Petroleum commentary: Refining industry faces a bleak future

“Not interested!”

Yes sir, putting my foot down on that call… an actual live robocall asked me if I wanted, (not if I needed) our house air ducts cleaned.

After triumphantly slamming the phone down and muttering to myself “mission accomplished!” I picked up the paper and saw that the rumor mill has milled that the banks are also on the brink of posting a “not interested” sign on their doors.

So, we may be talking about negative interest rates, which to me means that the banks will charge you interest on your deposits.

The past is the past because in those times the banks would give you interest on your savings accounts, but the near present may mean they will reverse course and charge you this same interest – a fee for the privilege of saving your own money!

Stop the world I forgot to get on!

The same lack of interest is becoming apparent in the refining sector. It was supposed to be the year of improved refining margins. This thought was mainly driven by the lowered sulphur cap being applied globally on marine fuels, which would have driven up prices for the middle part of the barrel.

Unlike gasoline and conventional diesel, marine fuel is not subject to seasonal mood swings in demand and price. It was believed that this change in formulation would spike ULSD (ultra-low-sulphur diesel) prices with gasoline prices being pulled up in tandem.

Then the virus hit in late winter and tanked demand for any and all refined product coming out of any barrel of crude. Refining margins and run rates are now the lowest in 35 years! This will now mean that the refining industry will have to adapt or perish. A refiner will have to diversify into a petrochemical profile or become a low-carbon renewable refiner business.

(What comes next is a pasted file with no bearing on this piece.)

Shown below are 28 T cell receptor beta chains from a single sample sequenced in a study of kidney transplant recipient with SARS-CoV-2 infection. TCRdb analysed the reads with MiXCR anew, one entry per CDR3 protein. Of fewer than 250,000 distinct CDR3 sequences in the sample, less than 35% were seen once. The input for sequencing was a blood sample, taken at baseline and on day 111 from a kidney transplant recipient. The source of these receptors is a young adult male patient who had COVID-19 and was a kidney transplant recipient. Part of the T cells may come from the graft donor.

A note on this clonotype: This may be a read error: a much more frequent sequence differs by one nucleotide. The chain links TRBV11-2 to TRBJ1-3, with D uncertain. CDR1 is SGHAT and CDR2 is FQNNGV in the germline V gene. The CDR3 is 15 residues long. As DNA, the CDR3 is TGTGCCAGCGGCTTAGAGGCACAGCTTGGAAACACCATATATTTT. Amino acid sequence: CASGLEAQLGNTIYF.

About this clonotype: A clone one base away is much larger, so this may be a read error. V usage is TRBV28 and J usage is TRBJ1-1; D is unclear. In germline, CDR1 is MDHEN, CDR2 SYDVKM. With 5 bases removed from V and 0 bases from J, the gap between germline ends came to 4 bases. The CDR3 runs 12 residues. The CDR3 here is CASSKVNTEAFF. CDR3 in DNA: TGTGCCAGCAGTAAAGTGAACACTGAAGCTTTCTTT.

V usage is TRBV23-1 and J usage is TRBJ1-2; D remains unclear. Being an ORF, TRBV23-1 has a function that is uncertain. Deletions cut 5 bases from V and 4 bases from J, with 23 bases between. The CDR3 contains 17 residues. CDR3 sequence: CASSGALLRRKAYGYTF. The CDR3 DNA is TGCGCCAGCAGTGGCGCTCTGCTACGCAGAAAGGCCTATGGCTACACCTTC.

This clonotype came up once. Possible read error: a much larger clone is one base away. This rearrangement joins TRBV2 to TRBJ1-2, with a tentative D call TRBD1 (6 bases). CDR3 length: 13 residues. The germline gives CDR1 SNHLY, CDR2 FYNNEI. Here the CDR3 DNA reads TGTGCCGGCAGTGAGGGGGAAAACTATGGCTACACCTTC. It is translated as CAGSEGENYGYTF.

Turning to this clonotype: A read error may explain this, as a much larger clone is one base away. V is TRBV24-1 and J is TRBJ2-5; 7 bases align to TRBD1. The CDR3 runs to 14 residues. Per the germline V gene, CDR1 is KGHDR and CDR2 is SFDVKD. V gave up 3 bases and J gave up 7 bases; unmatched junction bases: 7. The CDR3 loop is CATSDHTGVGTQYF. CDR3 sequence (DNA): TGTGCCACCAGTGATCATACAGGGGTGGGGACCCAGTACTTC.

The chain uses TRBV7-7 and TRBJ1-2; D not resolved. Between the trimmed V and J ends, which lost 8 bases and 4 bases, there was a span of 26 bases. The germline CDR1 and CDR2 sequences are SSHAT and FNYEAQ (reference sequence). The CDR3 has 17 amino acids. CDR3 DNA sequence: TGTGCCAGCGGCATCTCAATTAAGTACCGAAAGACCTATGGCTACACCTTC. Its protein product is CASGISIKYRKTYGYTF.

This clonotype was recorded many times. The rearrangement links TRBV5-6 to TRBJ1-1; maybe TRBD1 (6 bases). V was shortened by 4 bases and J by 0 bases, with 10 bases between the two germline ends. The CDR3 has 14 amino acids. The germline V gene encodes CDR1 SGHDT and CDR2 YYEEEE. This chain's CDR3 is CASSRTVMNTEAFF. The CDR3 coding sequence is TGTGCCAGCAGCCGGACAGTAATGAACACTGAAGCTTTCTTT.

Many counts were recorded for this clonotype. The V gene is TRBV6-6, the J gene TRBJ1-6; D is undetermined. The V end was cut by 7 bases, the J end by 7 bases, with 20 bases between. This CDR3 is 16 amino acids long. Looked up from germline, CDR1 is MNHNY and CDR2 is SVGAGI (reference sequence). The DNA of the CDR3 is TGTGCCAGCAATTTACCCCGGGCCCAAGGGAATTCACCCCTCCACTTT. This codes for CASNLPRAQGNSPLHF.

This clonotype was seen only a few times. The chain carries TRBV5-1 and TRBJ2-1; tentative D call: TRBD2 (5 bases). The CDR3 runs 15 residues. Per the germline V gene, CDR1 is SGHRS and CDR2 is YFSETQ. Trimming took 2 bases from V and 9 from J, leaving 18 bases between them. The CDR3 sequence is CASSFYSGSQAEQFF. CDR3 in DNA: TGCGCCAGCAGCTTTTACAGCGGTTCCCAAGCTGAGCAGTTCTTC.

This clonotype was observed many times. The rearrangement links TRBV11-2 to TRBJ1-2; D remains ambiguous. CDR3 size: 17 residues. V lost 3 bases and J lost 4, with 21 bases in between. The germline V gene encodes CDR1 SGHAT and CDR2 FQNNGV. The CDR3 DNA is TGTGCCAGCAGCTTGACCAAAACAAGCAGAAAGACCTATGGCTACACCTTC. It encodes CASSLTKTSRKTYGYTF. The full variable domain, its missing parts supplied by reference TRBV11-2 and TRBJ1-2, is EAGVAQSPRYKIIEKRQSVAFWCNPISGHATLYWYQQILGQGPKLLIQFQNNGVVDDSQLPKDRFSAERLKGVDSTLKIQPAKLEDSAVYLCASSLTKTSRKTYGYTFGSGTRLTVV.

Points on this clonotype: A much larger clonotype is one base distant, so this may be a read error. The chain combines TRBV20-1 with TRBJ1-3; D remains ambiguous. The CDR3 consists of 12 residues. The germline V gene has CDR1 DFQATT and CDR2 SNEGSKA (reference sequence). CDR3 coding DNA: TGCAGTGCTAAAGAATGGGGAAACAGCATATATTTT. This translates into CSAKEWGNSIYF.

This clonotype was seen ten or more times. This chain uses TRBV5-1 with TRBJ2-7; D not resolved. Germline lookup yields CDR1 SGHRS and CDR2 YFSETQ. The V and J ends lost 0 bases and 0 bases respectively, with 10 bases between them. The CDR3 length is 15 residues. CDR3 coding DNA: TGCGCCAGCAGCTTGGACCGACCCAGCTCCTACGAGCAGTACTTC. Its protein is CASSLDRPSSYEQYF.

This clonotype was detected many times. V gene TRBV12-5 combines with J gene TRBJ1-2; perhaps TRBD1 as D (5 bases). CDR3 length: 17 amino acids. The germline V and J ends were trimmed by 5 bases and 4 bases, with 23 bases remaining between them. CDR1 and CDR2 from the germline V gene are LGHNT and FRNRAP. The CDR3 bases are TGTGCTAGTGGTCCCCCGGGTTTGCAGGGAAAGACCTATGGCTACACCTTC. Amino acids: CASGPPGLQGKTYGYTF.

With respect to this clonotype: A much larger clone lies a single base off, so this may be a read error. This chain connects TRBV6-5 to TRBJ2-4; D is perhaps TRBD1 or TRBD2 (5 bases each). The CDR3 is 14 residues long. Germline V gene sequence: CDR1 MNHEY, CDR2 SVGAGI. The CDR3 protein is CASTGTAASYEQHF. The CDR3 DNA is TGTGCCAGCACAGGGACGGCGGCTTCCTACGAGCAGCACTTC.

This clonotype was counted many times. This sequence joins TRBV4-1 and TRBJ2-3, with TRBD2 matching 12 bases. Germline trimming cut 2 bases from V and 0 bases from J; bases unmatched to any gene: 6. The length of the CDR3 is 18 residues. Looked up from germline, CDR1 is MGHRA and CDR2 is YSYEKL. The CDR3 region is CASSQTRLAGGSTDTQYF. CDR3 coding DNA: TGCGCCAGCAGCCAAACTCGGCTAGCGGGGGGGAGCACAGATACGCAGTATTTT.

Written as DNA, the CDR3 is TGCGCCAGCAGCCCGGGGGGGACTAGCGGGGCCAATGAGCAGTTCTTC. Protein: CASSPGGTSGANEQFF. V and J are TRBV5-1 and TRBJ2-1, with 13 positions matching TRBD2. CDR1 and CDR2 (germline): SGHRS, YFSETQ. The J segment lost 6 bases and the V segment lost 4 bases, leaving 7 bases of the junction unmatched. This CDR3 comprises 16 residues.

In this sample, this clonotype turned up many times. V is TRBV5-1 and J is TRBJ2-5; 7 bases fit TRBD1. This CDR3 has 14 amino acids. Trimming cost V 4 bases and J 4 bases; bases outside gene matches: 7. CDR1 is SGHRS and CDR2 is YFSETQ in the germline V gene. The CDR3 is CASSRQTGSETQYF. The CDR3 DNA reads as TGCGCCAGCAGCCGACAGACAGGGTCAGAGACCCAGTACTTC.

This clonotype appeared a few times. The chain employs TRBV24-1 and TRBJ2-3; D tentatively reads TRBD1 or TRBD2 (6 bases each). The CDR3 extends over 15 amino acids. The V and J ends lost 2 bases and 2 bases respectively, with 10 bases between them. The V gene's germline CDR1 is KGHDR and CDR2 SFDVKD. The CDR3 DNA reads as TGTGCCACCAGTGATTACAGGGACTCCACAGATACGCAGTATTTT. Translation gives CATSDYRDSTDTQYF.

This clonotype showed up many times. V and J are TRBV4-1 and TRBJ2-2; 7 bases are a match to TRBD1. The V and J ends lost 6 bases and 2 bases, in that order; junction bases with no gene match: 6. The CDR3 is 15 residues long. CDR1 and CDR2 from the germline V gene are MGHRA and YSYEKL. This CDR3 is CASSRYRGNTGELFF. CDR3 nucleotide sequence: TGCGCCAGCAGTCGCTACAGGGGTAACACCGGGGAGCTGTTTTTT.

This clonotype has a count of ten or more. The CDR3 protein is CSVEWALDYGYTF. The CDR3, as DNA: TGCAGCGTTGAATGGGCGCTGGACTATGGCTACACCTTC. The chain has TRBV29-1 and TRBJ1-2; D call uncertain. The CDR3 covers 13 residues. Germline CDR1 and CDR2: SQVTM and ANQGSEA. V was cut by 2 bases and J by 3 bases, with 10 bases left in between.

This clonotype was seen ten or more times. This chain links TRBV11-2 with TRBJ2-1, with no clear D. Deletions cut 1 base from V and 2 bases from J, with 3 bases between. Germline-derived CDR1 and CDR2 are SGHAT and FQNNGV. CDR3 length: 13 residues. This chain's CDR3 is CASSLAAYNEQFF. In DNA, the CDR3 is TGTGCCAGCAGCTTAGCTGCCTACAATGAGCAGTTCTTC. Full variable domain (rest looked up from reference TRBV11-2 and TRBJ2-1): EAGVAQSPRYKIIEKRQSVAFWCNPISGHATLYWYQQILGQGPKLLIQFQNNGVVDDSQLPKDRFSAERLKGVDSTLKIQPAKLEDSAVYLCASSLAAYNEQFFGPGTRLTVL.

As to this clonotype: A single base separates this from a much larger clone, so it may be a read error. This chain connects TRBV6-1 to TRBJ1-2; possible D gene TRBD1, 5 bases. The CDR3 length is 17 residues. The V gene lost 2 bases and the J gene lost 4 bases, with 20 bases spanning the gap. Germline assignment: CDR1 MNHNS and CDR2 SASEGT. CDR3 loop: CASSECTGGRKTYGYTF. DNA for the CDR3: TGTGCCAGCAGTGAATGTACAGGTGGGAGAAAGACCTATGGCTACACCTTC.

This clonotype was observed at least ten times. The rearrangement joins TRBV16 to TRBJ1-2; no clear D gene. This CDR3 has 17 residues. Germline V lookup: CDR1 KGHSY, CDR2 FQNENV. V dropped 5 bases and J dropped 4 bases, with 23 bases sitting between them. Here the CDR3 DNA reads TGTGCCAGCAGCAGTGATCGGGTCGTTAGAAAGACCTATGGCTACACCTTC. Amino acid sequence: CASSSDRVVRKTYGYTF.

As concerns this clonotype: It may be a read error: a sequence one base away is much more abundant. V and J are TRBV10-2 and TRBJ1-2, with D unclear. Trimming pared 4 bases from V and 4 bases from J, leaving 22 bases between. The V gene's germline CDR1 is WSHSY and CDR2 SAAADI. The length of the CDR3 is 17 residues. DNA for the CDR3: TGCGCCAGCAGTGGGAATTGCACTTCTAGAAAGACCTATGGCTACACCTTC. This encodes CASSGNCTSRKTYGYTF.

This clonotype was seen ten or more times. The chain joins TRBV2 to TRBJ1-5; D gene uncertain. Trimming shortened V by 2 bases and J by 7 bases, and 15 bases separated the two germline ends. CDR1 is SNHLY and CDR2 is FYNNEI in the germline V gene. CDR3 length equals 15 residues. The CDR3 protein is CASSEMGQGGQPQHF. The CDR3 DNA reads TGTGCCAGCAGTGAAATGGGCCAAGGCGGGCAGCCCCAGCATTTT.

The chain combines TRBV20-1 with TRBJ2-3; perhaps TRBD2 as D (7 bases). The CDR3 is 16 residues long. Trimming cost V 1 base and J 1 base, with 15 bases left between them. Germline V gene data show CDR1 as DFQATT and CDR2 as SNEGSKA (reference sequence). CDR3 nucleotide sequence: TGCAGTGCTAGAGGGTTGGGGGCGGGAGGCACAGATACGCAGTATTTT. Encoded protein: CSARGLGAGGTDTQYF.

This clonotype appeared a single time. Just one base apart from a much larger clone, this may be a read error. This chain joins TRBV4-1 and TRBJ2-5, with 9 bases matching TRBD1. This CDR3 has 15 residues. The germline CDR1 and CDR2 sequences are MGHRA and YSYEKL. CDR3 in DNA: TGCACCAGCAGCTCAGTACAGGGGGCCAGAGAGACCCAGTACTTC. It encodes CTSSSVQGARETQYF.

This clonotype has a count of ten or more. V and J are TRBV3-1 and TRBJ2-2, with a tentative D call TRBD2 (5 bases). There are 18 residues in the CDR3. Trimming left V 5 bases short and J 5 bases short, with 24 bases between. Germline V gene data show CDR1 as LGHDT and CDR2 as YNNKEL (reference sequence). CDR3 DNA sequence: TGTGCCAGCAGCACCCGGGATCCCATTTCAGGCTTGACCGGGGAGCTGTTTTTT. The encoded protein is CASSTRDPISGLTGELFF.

If not, it is being predicted that within 10 years – 14% of today’s refineries will close.

This may be music to the tone-deaf ears our petrophobic federal government, as well as all dedicated enviro alarmists – but getting into the dance may prove expensive.

If I were them, I would follow the progress, or lack thereof, of the Come by Chance refinery in Newfoundland and Labrador, which is the main source of all fuels for the province. Unless there is significant financial assistance from Ottawa this plant will close forever.

As gasoline and diesel retail pump prices are regulated in Newfoundland and Labrador, the only alternative is for the wholesale upper price limit, set by the province, be allowed to increase, which will then increase the refining margin and perhaps save the refinery and its jobs.

I wonder to myself what the reaction would be if the Suncor refinery in Montreal were in the same position and was on the verge of closure?

Would Ottawa put up the, “not interested” sign on the plant fence?

You and I both know the answer to that.

You can be sure the employees of the Come by Chance refinery know the answer as well.

~ The Grouch

Roger McKnight

Roger McKnight is the Chief Petroleum Analyst with En-Pro International Inc.
Roger has over 25 years experience in the oil industry, and has held senior marketing management positions responsible for national and international accounts. He is the originator of the card lock concept of marketing on-road diesel that is now the predominant purchase method of diesel in Canada. Roger's knowledge of the oil industry in North America, and pricing structures has resulted in his expertise being sought as a commentator by local, national, and international media. Roger is a regular guest on radio and television programs, and he is quoted regularly in newspapers and magazines across Canada.

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  • The Fed gov needs to buy a 40 percent stake in the refinery and the oil wells by providing a large amount of money and back loans so that China and other foreign interests can not get control. A major factor in Ww2 was the fuel supply. When C 19 is over we need to own are fuel systems for the next 20 years for long haul shipping by air, ground and water.